And that is because ultimately ultimately ultimately; in dodging a bullet, in standing fort, in running for your life, in leaving home with all the risks in mind, in chanting at the top of your lungs, in dreaming, in feeling part of a larger whole, and in hoping, we have this sense of unquestionable ownership. El balad beta3etna. Finally finally its yours. You are not of it and from it because you were born to it, but because you believed it worth the fight. And the fight only started on the 11th of February.
I was interviewing Amina Shafiq, a communist activist and inspiring activist of 1956 in Port-said and much thereafter, and after recounting the details of '56 as a very eventful year (after, i must say a growing anti-nasserist sentiment that had developed after '54 for his outsing Naguib), she trailed off at one point and said; "Enty 3arfa, fe ra2yey.. el 3aash el fatra dee...3ash kwayes".
i think she meant, despite her own critiques of the politics of that period; the fulfillment of having hoped.
My supervisor at some ambiguous moment in the revolution, said something firm, yet somehow reassuring that no matter what happens, doing what you think is right, against all odds is good for your integrity.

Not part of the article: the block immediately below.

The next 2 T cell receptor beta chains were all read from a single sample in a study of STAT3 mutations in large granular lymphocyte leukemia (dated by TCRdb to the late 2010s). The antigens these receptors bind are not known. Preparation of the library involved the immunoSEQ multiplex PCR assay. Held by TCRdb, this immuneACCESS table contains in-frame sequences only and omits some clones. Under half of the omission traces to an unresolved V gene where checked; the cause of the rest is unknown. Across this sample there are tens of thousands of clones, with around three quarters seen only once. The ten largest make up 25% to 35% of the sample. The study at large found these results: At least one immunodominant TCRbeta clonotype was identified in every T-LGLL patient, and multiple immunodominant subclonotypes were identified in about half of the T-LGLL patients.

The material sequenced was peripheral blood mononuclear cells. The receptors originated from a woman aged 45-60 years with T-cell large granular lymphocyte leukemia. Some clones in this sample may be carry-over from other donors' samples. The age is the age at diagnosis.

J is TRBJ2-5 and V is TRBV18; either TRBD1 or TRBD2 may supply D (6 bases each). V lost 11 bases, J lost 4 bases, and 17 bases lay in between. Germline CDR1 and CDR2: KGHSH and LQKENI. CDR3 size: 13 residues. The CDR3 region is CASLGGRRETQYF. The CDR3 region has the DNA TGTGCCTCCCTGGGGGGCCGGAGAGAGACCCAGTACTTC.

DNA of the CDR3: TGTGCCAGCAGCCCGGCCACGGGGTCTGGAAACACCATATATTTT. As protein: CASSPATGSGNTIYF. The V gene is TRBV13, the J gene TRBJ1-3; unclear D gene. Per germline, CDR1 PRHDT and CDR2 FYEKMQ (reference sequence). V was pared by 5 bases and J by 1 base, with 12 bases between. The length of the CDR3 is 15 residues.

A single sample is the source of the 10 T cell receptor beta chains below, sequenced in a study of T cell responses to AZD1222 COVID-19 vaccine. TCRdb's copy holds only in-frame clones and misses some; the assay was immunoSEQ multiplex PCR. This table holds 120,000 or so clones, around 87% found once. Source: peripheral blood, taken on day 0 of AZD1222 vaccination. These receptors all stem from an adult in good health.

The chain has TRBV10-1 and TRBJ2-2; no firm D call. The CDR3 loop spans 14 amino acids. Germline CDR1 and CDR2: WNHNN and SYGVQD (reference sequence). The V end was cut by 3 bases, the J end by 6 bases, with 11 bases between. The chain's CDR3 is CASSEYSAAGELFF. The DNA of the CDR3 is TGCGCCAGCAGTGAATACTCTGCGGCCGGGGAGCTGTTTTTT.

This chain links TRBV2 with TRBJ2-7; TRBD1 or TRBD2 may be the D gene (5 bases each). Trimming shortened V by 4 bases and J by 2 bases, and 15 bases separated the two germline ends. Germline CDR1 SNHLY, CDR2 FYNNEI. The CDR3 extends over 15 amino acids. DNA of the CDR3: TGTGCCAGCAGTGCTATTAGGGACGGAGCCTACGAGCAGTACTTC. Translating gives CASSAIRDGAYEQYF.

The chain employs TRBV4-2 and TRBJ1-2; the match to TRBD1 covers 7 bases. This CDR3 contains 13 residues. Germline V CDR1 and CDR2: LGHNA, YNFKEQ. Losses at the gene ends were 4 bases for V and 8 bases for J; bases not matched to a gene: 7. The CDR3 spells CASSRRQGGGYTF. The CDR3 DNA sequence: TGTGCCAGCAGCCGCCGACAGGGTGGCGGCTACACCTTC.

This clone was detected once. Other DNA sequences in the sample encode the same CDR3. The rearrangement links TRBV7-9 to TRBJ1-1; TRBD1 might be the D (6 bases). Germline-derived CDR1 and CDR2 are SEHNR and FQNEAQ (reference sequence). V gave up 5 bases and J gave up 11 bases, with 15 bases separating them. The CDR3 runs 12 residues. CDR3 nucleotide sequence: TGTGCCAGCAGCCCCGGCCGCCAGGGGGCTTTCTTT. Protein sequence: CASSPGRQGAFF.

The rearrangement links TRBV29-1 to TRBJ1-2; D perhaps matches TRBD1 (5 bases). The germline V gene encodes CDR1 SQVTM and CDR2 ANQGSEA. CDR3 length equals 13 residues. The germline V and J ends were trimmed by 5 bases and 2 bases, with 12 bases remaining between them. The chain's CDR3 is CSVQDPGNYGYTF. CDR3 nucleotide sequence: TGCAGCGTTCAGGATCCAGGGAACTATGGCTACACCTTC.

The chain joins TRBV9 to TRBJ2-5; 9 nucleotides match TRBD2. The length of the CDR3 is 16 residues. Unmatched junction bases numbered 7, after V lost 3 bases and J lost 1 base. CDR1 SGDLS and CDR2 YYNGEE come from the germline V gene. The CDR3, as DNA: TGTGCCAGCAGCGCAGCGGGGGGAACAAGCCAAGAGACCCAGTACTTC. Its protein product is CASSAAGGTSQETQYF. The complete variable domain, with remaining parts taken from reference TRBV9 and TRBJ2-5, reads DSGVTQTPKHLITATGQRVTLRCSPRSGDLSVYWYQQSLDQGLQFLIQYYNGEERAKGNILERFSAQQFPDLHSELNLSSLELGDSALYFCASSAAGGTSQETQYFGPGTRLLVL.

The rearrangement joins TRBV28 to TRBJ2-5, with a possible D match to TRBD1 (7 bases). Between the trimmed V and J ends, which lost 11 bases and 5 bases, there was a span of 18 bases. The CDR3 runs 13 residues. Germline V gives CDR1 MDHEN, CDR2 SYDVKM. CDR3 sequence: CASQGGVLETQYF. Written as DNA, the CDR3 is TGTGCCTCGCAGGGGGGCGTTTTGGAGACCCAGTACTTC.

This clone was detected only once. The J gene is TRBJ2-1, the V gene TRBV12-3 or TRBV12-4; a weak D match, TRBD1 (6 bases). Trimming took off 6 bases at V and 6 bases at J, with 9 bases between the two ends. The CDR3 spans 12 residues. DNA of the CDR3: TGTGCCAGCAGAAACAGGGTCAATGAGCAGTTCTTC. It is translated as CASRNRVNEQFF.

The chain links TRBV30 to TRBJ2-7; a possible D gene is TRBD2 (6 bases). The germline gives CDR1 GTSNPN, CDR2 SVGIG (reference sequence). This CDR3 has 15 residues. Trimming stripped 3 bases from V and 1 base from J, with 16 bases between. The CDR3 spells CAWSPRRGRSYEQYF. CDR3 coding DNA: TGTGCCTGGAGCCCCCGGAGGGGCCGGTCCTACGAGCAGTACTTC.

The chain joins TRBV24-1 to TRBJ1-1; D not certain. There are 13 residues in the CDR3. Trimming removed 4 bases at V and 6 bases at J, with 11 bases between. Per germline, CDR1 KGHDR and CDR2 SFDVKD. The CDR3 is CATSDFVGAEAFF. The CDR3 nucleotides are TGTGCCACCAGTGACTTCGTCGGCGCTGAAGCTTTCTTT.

At that moment, i felt it was a great quote to use with my children, but could nto grasp its relevance in our chaos and uncertainty. Bas now i do. Somehow in all our hope, and i don't think we've ever hoped as individually or collectively as we did in tahrir, there's alot of goodness in all of us, that for those brief moments externalized, adn took us all in. We became part of something larger and good.
At times when things look possibly dark, i feel like whatever happens, being there in those moments, re-assured some 'good' part in all of us, or even brought it out, or told it it DOES have a place in this world. Akid, it is more likely to resurface for the rest of our lives, than it was before those days of intense group therapy and humanization :)
But all said, adn regardless of what happens at every point; we will stay true to our hopes and dreams, and we will give it everything we've got. And somehow , for better or for worse, we will have lived through this. And thus, we will have lived well.